Habakkuk 3

Habakkuk 3

Voiced by Amazon Polly

Habakkuk’s Prayer

A prayer of Habakkuk the prophet, according to Shigionoth.

  O LORD, I have heard the report of you,
    and your work, O LORD, do I fear.
  In the midst of the years revive it;
    in the midst of the years make it known;
    in wrath remember mercy.
  God came from Teman,
    and the Holy One from Mount Paran. Selah
  His splendor covered the heavens,
    and the earth was full of his praise.
  His brightness was like the light;
    rays flashed from his hand;
    and there he veiled his power.
  Before him went pestilence,
    and plague followed at his heels.
  He stood and measured the earth;
    he looked and shook the nations;
  then the eternal mountains were scattered;
    the everlasting hills sank low.
    His were the everlasting ways.
  I saw the tents of Cushan in affliction;
    the curtains of the land of Midian did tremble.
  Was your wrath against the rivers, O LORD?
    Was your anger against the rivers,
    or your indignation against the sea,
  when you rode on your horses,
    on your chariot of salvation?
  You stripped the sheath from your bow,
    calling for many arrows. Selah
    You split the earth with rivers.
  The mountains saw you and writhed;
    the raging waters swept on;
  the deep gave forth its voice;
    it lifted its hands on high.
  The sun and moon stood still in their place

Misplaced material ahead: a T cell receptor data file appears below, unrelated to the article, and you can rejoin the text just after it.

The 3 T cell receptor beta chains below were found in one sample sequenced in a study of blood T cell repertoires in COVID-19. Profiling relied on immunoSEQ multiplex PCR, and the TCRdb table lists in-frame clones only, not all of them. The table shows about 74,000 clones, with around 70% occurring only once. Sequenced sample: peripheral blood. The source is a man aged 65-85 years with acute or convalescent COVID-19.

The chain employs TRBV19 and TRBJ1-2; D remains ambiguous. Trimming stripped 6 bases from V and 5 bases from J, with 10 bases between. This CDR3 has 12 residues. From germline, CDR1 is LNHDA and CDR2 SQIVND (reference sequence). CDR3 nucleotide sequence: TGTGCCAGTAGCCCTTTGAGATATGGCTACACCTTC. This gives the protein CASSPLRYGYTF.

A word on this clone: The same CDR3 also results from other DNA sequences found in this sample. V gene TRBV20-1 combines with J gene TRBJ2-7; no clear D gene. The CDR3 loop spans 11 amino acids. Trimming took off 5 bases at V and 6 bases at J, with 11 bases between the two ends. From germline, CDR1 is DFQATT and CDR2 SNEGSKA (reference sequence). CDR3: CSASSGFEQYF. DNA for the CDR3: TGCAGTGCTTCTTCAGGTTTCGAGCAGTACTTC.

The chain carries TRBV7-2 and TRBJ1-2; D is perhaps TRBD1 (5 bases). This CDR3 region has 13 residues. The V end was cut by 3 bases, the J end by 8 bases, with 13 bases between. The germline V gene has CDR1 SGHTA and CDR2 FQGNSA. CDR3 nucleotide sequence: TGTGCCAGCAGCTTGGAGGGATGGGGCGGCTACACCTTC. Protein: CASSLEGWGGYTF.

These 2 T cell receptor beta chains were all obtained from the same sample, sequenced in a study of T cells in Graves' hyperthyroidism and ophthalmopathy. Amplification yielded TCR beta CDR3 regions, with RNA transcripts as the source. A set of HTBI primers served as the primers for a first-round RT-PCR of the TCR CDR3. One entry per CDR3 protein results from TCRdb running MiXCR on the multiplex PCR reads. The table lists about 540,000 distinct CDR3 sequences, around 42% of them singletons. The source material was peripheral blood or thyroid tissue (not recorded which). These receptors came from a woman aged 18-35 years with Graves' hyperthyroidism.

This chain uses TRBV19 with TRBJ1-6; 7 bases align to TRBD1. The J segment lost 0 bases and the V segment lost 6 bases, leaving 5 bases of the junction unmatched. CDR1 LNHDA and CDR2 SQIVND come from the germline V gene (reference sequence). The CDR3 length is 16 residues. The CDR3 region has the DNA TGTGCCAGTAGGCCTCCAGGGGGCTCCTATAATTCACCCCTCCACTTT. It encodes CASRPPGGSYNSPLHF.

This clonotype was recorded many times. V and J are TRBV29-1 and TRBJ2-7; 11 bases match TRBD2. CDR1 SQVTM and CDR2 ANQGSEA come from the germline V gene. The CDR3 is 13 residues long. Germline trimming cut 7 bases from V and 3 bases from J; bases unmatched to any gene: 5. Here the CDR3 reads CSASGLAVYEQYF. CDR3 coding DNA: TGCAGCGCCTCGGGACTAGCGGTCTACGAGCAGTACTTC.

at the light of your arrows as they sped,
    at the flash of your glittering spear.
  You marched through the earth in fury;
    you threshed the nations in anger.
  You went out for the salvation of your people,
    for the salvation of your anointed.
  You crushed the head of the house of the wicked,
    laying him bare from thigh to neck. Selah
  You pierced with his own arrows the heads of his warriors,
    who came like a whirlwind to scatter me,
    rejoicing as if to devour the poor in secret.
  You trampled the sea with your horses,
    the surging of mighty waters.
  I hear, and my body trembles;
    my lips quiver at the sound;
  rottenness enters into my bones;
    my legs tremble beneath me.
  Yet I will quietly wait for the day of trouble
    to come upon people who invade us.

Habakkuk Rejoices in the Lord

  Though the fig tree should not blossom,
    nor fruit be on the vines,
  the produce of the olive fail
    and the fields yield no food,
  the flock be cut off from the fold
    and there be no herd in the stalls,
  yet I will rejoice in the LORD;
    I will take joy in the God of my salvation.
  GOD, the Lord, is my strength;
    he makes my feet like the deer’s;
    he makes me tread on my high places.
  To the choirmaster: with stringed instruments.

(ESV)


Habakkuk 3 Commentary

by Hank Workman

Questions are answered.  Habakkuk’s choice and action are critical.  His prayer simple:  Revive us.  Revive Your work in the midst of the years.

Is that not a beautiful thought to consider?  Revive Your work Holy God, in us.  Revive Your work in the people we love.  Revive Your work in the mission to which you’ve called us.  Revive Your work in the church.  Revive Your work!

Revival is not construed by man or manipulated by feelings.  It is impossible to fabricate or make happen.  It is the absolute work of God’s Spirit deep within the heart and soul of man which brings the credit and glory of His astounding works and renewal to Him and Him alone.  Our position is simply to cry out for Him to revive His work, plead for His work to be started afresh, anew or picked up from where we wandered.